COLUMBIA, Mo. — Josh Smith sprinted toward home plate, the ball speeding behind him, catching up every millisecond.
In the 10th inning of a tie game at Taylor Stadium, Smith slid head first as Missouri catcher Chad McDaniel reached for the tag.
Almost four hours had passed since No. 8 LSU lost its starting pitcher in the first inning. LSU had taken the lead, then lost it, and here in extra innings, Smith stretched out his left hand.
He touched home plate before McDaniel's glove caught him. LSU won 12-11, taking the first game of the series.
Junior pitcher Zack Hess left with an injury in the first inning of LSU baseball's game Friday night against Missouri.
"I just want to say, what a ballgame," said Todd Peterson, who pitched three scoreless innings. "What a way to end a Friday night. Just crazy. Hell of a game."
Long before Smith's slide, it all seemed to crumble for LSU (24-11, 9-4 Southeastern Conference) in the first inning as Zack Hess walked off the field with athletic trainer Cory Couture by his side.
The junior had thrown 13 pitches. He strained his groin, and his start ended without recording an out.
Coach Paul Mainieri saw Hess limp during a 3-2 count against his third batter. Mainieri and Couture trotted to the mound.
"Is your arm OK?" Mainieri asked.
"I think I pulled my groin," Hess told him.
Hess threw one practice pitch. Then Mainieri took the ball, and Hess left the field. He had injured a muscle in his groin before the season, but Mainieri said this injury is on the opposite side of his body.
"I don't know how long he'll be out," Mainieri said. "We'll have to see how that goes over the next few days."
A tiny Spiderman toy sometimes watches over the LSU dugout.
In the dugout, sophomore right-hander Ma’Khail Hilliard, who had not thrown more than 41 pitches this season, readied to pitch. He entered with runners on first and second. Six runs scored before he recorded the first out. The first inning lasted 48 minutes.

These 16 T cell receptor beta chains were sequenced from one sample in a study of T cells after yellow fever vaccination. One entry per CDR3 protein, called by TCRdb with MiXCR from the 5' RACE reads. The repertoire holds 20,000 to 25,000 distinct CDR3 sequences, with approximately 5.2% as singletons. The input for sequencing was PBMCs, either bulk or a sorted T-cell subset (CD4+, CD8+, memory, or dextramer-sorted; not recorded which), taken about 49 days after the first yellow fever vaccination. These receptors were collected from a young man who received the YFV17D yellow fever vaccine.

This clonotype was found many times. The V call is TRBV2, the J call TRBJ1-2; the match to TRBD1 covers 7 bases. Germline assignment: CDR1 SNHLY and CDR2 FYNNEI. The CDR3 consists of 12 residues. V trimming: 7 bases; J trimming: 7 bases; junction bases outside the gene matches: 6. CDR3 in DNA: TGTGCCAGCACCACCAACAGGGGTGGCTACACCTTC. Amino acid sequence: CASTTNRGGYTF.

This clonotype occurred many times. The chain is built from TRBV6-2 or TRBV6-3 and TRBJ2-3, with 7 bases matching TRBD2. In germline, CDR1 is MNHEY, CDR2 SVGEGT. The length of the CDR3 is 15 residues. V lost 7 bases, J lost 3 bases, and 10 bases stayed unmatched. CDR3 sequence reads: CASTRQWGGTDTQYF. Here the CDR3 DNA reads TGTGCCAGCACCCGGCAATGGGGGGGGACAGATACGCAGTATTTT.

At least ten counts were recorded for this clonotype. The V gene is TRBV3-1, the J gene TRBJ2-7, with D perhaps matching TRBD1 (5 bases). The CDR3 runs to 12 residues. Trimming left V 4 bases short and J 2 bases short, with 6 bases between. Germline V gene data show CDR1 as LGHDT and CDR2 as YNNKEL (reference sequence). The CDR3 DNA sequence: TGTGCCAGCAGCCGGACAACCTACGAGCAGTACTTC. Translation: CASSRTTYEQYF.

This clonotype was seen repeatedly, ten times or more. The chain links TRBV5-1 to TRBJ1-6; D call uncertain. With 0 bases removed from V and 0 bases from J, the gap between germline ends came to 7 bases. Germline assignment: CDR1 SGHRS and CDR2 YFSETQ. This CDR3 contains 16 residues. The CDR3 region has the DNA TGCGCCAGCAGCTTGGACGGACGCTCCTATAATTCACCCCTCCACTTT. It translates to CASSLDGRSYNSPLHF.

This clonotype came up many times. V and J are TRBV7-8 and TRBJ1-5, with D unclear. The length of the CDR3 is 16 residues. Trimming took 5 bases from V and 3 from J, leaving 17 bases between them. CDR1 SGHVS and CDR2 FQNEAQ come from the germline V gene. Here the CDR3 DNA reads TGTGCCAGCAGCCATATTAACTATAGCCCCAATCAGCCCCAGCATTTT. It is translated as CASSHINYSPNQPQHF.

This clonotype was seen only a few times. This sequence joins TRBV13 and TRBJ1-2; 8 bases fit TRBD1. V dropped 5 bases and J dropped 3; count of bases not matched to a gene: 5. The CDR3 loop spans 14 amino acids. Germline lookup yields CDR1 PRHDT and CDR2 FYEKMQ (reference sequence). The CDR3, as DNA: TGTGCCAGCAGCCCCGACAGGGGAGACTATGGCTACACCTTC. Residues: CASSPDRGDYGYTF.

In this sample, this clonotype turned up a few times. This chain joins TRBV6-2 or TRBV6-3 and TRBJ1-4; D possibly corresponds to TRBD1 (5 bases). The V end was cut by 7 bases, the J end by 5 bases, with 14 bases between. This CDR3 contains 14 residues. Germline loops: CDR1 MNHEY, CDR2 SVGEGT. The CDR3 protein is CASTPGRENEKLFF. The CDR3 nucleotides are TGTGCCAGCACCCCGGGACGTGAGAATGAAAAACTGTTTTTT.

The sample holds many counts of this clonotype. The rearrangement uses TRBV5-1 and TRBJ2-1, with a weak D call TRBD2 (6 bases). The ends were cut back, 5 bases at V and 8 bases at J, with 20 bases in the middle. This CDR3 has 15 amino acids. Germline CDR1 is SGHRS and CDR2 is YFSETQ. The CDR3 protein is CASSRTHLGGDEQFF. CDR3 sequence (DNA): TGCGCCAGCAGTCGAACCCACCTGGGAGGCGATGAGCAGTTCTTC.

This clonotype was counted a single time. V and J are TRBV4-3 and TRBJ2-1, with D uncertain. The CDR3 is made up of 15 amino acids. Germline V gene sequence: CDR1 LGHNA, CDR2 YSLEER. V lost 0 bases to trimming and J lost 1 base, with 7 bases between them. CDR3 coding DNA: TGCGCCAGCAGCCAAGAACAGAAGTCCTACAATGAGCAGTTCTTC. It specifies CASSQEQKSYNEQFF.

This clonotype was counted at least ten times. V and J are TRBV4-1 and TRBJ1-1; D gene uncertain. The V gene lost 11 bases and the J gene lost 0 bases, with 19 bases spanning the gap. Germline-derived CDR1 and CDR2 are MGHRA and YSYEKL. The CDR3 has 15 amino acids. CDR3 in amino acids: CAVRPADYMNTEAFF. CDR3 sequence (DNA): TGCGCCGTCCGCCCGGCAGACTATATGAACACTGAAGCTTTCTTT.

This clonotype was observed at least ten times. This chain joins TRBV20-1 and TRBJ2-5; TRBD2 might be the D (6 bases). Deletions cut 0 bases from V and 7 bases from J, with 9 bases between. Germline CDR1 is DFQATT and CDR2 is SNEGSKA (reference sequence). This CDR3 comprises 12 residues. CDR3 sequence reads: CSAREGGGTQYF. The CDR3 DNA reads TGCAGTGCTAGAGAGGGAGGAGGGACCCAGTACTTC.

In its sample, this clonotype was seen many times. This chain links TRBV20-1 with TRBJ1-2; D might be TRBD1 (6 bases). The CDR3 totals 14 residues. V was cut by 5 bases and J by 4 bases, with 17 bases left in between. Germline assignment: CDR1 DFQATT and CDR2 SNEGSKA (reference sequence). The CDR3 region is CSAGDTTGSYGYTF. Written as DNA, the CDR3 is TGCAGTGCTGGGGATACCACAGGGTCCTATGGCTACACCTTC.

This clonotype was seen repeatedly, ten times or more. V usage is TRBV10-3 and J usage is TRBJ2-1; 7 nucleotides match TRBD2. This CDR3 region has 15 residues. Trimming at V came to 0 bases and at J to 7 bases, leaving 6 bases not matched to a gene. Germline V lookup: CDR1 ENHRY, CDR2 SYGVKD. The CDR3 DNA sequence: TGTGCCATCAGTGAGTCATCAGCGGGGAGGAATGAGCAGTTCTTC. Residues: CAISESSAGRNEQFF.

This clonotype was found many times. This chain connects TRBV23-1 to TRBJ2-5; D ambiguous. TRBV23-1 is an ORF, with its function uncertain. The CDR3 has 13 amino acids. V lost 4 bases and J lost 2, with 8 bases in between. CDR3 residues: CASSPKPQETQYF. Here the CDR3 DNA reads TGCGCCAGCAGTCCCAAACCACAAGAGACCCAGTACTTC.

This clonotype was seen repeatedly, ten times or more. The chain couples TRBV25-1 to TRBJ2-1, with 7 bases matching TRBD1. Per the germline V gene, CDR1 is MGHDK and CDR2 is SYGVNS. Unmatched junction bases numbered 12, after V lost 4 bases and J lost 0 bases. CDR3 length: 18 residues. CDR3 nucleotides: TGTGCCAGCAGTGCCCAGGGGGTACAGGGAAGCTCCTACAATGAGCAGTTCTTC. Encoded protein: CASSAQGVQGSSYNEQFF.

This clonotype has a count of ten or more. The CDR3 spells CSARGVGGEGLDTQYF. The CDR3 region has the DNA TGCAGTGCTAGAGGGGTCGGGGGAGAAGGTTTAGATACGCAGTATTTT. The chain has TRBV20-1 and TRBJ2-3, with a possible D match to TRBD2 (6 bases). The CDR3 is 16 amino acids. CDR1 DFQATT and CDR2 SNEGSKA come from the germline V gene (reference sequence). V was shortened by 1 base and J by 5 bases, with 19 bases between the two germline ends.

Missouri (23-12-1, 5-7-1) led by three runs and LSU didn’t have its starting pitcher. But LSU retook the lead, scoring 10 runs — three unearned — against Missouri's Jacob Cantleberry, who entered with a 2.62 ERA.
Brandt Broussard drove in three runs, and Zach Watson, who later exited the game because Mainieri said a muscle “got real tight” in his leg, hit a two-run homer. LSU forced a pitching change in the fourth inning.
After freshman first baseman Cade Beloso drove in his third run of the game, LSU held a five-run lead.
His pitch count climbing toward 100, Hilliard gave up two singles in the fifth inning. One run scored on a wild pitch. Trent Vietmeier entered. Another run scored before he ended the inning.
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With two outs, Missouri tied the game as Vietmeier gave up a three-run home run. The game was tied 11-11, and that’s where the score stood after nine innings.
“This got pretty hectic,” Hilliard said.
In the 10th, after Smith hit a one-out single, Giovanni DiGiacomo approached the plate for his first at-bat. He was inserted when Watson left the game. DiGiacomo singled to right field. Third-base coach Nolan Cain waved Smith to third base. LSU had runners on the corners.
When Antoine Duplantis hit a slow ground ball at third baseman Austin James, Smith ran. James threw home, but Smith slid past the tag.
After the injuries and after losing the lead, at the end of a turbulent evening, LSU won.
“It's getting hard to overcome a lot of these injuries,” Maineiri said, “but we did tonight.”